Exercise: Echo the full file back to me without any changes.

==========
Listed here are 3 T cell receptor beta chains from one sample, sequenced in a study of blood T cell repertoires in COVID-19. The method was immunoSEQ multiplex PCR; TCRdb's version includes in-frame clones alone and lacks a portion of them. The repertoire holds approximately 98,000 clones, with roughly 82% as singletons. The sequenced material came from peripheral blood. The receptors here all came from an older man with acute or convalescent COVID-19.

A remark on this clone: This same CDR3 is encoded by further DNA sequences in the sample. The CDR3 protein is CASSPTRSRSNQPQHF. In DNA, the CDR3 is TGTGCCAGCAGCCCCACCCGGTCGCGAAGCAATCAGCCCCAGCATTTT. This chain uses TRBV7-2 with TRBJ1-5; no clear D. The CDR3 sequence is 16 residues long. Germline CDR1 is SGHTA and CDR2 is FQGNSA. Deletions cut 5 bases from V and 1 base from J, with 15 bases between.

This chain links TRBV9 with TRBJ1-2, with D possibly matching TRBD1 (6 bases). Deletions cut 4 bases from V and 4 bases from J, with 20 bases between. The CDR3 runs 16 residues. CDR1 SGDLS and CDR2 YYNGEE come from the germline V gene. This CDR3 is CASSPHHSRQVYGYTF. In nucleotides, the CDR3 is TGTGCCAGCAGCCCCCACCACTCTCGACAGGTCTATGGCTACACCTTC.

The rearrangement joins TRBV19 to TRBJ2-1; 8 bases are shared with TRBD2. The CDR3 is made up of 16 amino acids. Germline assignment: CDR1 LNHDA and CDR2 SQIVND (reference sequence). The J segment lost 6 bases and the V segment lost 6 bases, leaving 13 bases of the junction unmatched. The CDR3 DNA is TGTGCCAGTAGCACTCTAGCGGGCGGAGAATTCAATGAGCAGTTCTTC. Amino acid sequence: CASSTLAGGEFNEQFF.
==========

Listed here are 3 T cell receptor beta chains from one sample, sequenced in a study of blood T cell repertoires in COVID-19. The method was immunoSEQ multiplex PCR; TCRdb's version includes in-frame clones alone and lacks a portion of them. The repertoire holds approximately 98,000 clones, with roughly 82% as singletons. The sequenced material came from peripheral blood. The receptors here all came from an older man with acute or convalescent COVID-19.

A remark on this clone: This same CDR3 is encoded by further DNA sequences in the sample. The CDR3 protein is CASSPTRSRSNQPQHF. In DNA, the CDR3 is TGTGCCAGCAGCCCCACCCGGTCGCGAAGCAATCAGCCCCAGCATTTT. This chain uses TRBV7-2 with TRBJ1-5; no clear D. The CDR3 sequence is 16 residues long. Germline CDR1 is SGHTA and CDR2 is FQGNSA. Deletions cut 5 bases from V and 1 base from J, with 15 bases between.

This chain links TRBV9 with TRBJ1-2, with D possibly matching TRBD1 (6 bases). Deletions cut 4 bases from V and 4 bases from J, with 20 bases between. The CDR3 runs 16 residues. CDR1 SGDLS and CDR2 YYNGEE come from the germline V gene. This CDR3 is CASSPHHSRQVYGYTF. In nucleotides, the CDR3 is TGTGCCAGCAGCCCCCACCACTCTCGACAGGTCTATGGCTACACCTTC.

The rearrangement joins TRBV19 to TRBJ2-1; 8 bases are shared with TRBD2. The CDR3 is made up of 16 amino acids. Germline assignment: CDR1 LNHDA and CDR2 SQIVND (reference sequence). The J segment lost 6 bases and the V segment lost 6 bases, leaving 13 bases of the junction unmatched. The CDR3 DNA is TGTGCCAGTAGCACTCTAGCGGGCGGAGAATTCAATGAGCAGTTCTTC. Amino acid sequence: CASSTLAGGEFNEQFF.